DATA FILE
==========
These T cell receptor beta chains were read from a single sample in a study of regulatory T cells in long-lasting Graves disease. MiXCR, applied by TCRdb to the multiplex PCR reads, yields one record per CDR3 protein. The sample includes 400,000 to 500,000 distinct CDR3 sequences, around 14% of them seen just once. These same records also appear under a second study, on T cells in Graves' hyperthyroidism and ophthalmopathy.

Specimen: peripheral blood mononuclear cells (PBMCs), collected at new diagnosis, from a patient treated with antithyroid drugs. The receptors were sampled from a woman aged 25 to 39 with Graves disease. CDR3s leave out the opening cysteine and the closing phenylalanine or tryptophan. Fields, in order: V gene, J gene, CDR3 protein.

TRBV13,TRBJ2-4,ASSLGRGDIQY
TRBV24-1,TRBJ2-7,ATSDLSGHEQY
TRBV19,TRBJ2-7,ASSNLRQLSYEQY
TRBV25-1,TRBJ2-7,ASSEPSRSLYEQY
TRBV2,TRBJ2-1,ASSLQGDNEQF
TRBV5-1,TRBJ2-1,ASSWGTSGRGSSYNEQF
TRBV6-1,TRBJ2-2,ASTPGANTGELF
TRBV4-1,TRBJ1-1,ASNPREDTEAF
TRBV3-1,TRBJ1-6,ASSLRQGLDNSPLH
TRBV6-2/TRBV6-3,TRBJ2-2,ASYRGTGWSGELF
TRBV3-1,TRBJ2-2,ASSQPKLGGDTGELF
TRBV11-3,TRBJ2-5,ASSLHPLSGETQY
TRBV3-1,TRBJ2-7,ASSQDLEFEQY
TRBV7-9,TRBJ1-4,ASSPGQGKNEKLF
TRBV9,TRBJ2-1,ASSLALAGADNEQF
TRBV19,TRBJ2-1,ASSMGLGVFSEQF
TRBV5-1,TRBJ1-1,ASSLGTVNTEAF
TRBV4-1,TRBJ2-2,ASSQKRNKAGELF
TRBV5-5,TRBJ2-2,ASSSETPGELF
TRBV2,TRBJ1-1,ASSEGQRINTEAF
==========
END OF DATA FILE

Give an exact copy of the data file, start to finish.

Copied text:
These T cell receptor beta chains were read from a single sample in a study of regulatory T cells in long-lasting Graves disease. MiXCR, applied by TCRdb to the multiplex PCR reads, yields one record per CDR3 protein. The sample includes 400,000 to 500,000 distinct CDR3 sequences, around 14% of them seen just once. These same records also appear under a second study, on T cells in Graves' hyperthyroidism and ophthalmopathy.

Specimen: peripheral blood mononuclear cells (PBMCs), collected at new diagnosis, from a patient treated with antithyroid drugs. The receptors were sampled from a woman aged 25 to 39 with Graves disease. CDR3s leave out the opening cysteine and the closing phenylalanine or tryptophan. Fields, in order: V gene, J gene, CDR3 protein.

TRBV13,TRBJ2-4,ASSLGRGDIQY
TRBV24-1,TRBJ2-7,ATSDLSGHEQY
TRBV19,TRBJ2-7,ASSNLRQLSYEQY
TRBV25-1,TRBJ2-7,ASSEPSRSLYEQY
TRBV2,TRBJ2-1,ASSLQGDNEQF
TRBV5-1,TRBJ2-1,ASSWGTSGRGSSYNEQF
TRBV6-1,TRBJ2-2,ASTPGANTGELF
TRBV4-1,TRBJ1-1,ASNPREDTEAF
TRBV3-1,TRBJ1-6,ASSLRQGLDNSPLH
TRBV6-2/TRBV6-3,TRBJ2-2,ASYRGTGWSGELF
TRBV3-1,TRBJ2-2,ASSQPKLGGDTGELF
TRBV11-3,TRBJ2-5,ASSLHPLSGETQY
TRBV3-1,TRBJ2-7,ASSQDLEFEQY
TRBV7-9,TRBJ1-4,ASSPGQGKNEKLF
TRBV9,TRBJ2-1,ASSLALAGADNEQF
TRBV19,TRBJ2-1,ASSMGLGVFSEQF
TRBV5-1,TRBJ1-1,ASSLGTVNTEAF
TRBV4-1,TRBJ2-2,ASSQKRNKAGELF
TRBV5-5,TRBJ2-2,ASSSETPGELF
TRBV2,TRBJ1-1,ASSEGQRINTEAF